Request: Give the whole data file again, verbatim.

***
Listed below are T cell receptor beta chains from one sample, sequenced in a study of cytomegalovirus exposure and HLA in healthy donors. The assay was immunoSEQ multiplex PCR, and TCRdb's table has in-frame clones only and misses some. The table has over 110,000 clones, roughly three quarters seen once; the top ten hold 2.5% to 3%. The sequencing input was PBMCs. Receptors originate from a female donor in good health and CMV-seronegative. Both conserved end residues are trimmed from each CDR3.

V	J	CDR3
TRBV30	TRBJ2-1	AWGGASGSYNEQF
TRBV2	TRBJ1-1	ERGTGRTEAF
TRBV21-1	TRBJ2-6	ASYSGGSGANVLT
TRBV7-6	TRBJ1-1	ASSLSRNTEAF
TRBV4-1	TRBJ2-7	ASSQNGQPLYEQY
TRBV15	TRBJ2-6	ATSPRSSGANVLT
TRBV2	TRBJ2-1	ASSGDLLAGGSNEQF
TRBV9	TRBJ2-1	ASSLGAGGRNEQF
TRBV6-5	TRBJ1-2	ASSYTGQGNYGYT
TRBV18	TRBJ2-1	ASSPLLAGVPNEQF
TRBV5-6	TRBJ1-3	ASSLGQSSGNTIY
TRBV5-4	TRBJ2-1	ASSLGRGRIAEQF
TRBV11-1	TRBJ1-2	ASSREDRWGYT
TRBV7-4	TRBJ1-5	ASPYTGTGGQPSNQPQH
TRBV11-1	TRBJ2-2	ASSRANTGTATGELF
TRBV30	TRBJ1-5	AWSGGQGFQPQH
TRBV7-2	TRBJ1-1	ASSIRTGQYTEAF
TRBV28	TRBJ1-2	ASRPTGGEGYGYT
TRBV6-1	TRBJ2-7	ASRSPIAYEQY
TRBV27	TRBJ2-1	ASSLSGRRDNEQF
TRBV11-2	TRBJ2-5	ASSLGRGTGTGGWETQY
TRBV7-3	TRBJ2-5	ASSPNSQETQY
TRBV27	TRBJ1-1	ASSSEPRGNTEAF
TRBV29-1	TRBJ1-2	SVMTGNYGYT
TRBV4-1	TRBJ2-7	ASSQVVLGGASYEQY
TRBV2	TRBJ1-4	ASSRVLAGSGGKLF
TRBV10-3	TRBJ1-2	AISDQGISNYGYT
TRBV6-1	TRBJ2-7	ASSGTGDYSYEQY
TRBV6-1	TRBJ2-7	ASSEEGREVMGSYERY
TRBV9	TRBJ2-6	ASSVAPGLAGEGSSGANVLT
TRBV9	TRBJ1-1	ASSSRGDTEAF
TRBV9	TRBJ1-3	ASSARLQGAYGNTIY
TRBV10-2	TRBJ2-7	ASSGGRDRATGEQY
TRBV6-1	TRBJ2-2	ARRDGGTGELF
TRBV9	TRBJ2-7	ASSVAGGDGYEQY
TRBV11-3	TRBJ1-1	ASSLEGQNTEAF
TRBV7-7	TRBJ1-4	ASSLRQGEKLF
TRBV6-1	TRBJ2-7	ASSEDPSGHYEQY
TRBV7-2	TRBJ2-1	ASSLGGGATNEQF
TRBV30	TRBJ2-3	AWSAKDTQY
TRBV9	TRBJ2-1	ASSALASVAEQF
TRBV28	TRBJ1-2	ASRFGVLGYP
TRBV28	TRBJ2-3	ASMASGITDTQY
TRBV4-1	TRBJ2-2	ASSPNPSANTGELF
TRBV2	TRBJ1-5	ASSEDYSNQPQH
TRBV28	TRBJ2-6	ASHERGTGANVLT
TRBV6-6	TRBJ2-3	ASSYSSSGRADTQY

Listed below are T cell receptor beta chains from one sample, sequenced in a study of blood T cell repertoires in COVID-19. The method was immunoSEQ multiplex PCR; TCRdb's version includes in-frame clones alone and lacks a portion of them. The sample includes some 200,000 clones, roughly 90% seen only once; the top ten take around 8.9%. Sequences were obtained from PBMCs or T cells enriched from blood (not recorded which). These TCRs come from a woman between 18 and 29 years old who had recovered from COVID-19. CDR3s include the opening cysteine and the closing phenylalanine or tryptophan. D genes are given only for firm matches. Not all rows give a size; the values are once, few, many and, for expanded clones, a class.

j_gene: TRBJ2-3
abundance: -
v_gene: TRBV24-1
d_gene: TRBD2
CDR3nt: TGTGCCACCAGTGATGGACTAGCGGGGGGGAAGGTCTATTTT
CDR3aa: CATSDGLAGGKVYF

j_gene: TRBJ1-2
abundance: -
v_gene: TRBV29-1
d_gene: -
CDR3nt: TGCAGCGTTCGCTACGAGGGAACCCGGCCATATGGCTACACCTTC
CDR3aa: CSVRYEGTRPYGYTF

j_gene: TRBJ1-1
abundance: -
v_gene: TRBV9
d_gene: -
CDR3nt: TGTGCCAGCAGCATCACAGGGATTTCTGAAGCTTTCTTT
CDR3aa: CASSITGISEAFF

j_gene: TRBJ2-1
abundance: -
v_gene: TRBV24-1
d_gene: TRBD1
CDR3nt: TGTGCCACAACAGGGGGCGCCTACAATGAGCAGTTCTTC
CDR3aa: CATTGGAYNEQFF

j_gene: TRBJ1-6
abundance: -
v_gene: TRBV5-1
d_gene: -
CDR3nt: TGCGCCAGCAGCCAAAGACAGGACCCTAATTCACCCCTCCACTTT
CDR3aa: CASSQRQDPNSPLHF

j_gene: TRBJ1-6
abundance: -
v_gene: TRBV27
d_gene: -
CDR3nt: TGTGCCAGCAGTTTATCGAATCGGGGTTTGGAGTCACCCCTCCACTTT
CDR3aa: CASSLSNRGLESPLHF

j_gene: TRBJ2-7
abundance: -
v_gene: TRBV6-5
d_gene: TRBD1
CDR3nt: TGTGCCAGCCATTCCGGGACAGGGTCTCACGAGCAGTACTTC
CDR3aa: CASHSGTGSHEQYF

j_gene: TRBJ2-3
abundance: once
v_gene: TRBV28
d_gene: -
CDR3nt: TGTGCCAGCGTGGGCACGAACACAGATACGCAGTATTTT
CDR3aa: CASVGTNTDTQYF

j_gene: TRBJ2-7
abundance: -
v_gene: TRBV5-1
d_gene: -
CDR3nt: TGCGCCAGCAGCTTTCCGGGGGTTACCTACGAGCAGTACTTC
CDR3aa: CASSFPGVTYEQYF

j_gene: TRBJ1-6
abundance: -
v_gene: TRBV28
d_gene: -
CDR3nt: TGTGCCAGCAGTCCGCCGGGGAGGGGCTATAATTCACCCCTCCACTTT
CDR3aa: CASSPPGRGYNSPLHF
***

Listed below are T cell receptor beta chains from one sample, sequenced in a study of cytomegalovirus exposure and HLA in healthy donors. The assay was immunoSEQ multiplex PCR, and TCRdb's table has in-frame clones only and misses some. The table has over 110,000 clones, roughly three quarters seen once; the top ten hold 2.5% to 3%. The sequencing input was PBMCs. Receptors originate from a female donor in good health and CMV-seronegative. Both conserved end residues are trimmed from each CDR3.

V	J	CDR3
TRBV30	TRBJ2-1	AWGGASGSYNEQF
TRBV2	TRBJ1-1	ERGTGRTEAF
TRBV21-1	TRBJ2-6	ASYSGGSGANVLT
TRBV7-6	TRBJ1-1	ASSLSRNTEAF
TRBV4-1	TRBJ2-7	ASSQNGQPLYEQY
TRBV15	TRBJ2-6	ATSPRSSGANVLT
TRBV2	TRBJ2-1	ASSGDLLAGGSNEQF
TRBV9	TRBJ2-1	ASSLGAGGRNEQF
TRBV6-5	TRBJ1-2	ASSYTGQGNYGYT
TRBV18	TRBJ2-1	ASSPLLAGVPNEQF
TRBV5-6	TRBJ1-3	ASSLGQSSGNTIY
TRBV5-4	TRBJ2-1	ASSLGRGRIAEQF
TRBV11-1	TRBJ1-2	ASSREDRWGYT
TRBV7-4	TRBJ1-5	ASPYTGTGGQPSNQPQH
TRBV11-1	TRBJ2-2	ASSRANTGTATGELF
TRBV30	TRBJ1-5	AWSGGQGFQPQH
TRBV7-2	TRBJ1-1	ASSIRTGQYTEAF
TRBV28	TRBJ1-2	ASRPTGGEGYGYT
TRBV6-1	TRBJ2-7	ASRSPIAYEQY
TRBV27	TRBJ2-1	ASSLSGRRDNEQF
TRBV11-2	TRBJ2-5	ASSLGRGTGTGGWETQY
TRBV7-3	TRBJ2-5	ASSPNSQETQY
TRBV27	TRBJ1-1	ASSSEPRGNTEAF
TRBV29-1	TRBJ1-2	SVMTGNYGYT
TRBV4-1	TRBJ2-7	ASSQVVLGGASYEQY
TRBV2	TRBJ1-4	ASSRVLAGSGGKLF
TRBV10-3	TRBJ1-2	AISDQGISNYGYT
TRBV6-1	TRBJ2-7	ASSGTGDYSYEQY
TRBV6-1	TRBJ2-7	ASSEEGREVMGSYERY
TRBV9	TRBJ2-6	ASSVAPGLAGEGSSGANVLT
TRBV9	TRBJ1-1	ASSSRGDTEAF
TRBV9	TRBJ1-3	ASSARLQGAYGNTIY
TRBV10-2	TRBJ2-7	ASSGGRDRATGEQY
TRBV6-1	TRBJ2-2	ARRDGGTGELF
TRBV9	TRBJ2-7	ASSVAGGDGYEQY
TRBV11-3	TRBJ1-1	ASSLEGQNTEAF
TRBV7-7	TRBJ1-4	ASSLRQGEKLF
TRBV6-1	TRBJ2-7	ASSEDPSGHYEQY
TRBV7-2	TRBJ2-1	ASSLGGGATNEQF
TRBV30	TRBJ2-3	AWSAKDTQY
TRBV9	TRBJ2-1	ASSALASVAEQF
TRBV28	TRBJ1-2	ASRFGVLGYP
TRBV28	TRBJ2-3	ASMASGITDTQY
TRBV4-1	TRBJ2-2	ASSPNPSANTGELF
TRBV2	TRBJ1-5	ASSEDYSNQPQH
TRBV28	TRBJ2-6	ASHERGTGANVLT
TRBV6-6	TRBJ2-3	ASSYSSSGRADTQY

Listed below are T cell receptor beta chains from one sample, sequenced in a study of blood T cell repertoires in COVID-19. The method was immunoSEQ multiplex PCR; TCRdb's version includes in-frame clones alone and lacks a portion of them. The sample includes some 200,000 clones, roughly 90% seen only once; the top ten take around 8.9%. Sequences were obtained from PBMCs or T cells enriched from blood (not recorded which). These TCRs come from a woman between 18 and 29 years old who had recovered from COVID-19. CDR3s include the opening cysteine and the closing phenylalanine or tryptophan. D genes are given only for firm matches. Not all rows give a size; the values are once, few, many and, for expanded clones, a class.

j_gene: TRBJ2-3
abundance: -
v_gene: TRBV24-1
d_gene: TRBD2
CDR3nt: TGTGCCACCAGTGATGGACTAGCGGGGGGGAAGGTCTATTTT
CDR3aa: CATSDGLAGGKVYF

j_gene: TRBJ1-2
abundance: -
v_gene: TRBV29-1
d_gene: -
CDR3nt: TGCAGCGTTCGCTACGAGGGAACCCGGCCATATGGCTACACCTTC
CDR3aa: CSVRYEGTRPYGYTF

j_gene: TRBJ1-1
abundance: -
v_gene: TRBV9
d_gene: -
CDR3nt: TGTGCCAGCAGCATCACAGGGATTTCTGAAGCTTTCTTT
CDR3aa: CASSITGISEAFF

j_gene: TRBJ2-1
abundance: -
v_gene: TRBV24-1
d_gene: TRBD1
CDR3nt: TGTGCCACAACAGGGGGCGCCTACAATGAGCAGTTCTTC
CDR3aa: CATTGGAYNEQFF

j_gene: TRBJ1-6
abundance: -
v_gene: TRBV5-1
d_gene: -
CDR3nt: TGCGCCAGCAGCCAAAGACAGGACCCTAATTCACCCCTCCACTTT
CDR3aa: CASSQRQDPNSPLHF

j_gene: TRBJ1-6
abundance: -
v_gene: TRBV27
d_gene: -
CDR3nt: TGTGCCAGCAGTTTATCGAATCGGGGTTTGGAGTCACCCCTCCACTTT
CDR3aa: CASSLSNRGLESPLHF

j_gene: TRBJ2-7
abundance: -
v_gene: TRBV6-5
d_gene: TRBD1
CDR3nt: TGTGCCAGCCATTCCGGGACAGGGTCTCACGAGCAGTACTTC
CDR3aa: CASHSGTGSHEQYF

j_gene: TRBJ2-3
abundance: once
v_gene: TRBV28
d_gene: -
CDR3nt: TGTGCCAGCGTGGGCACGAACACAGATACGCAGTATTTT
CDR3aa: CASVGTNTDTQYF

j_gene: TRBJ2-7
abundance: -
v_gene: TRBV5-1
d_gene: -
CDR3nt: TGCGCCAGCAGCTTTCCGGGGGTTACCTACGAGCAGTACTTC
CDR3aa: CASSFPGVTYEQYF

j_gene: TRBJ1-6
abundance: -
v_gene: TRBV28
d_gene: -
CDR3nt: TGTGCCAGCAGTCCGCCGGGGAGGGGCTATAATTCACCCCTCCACTTT
CDR3aa: CASSPPGRGYNSPLHF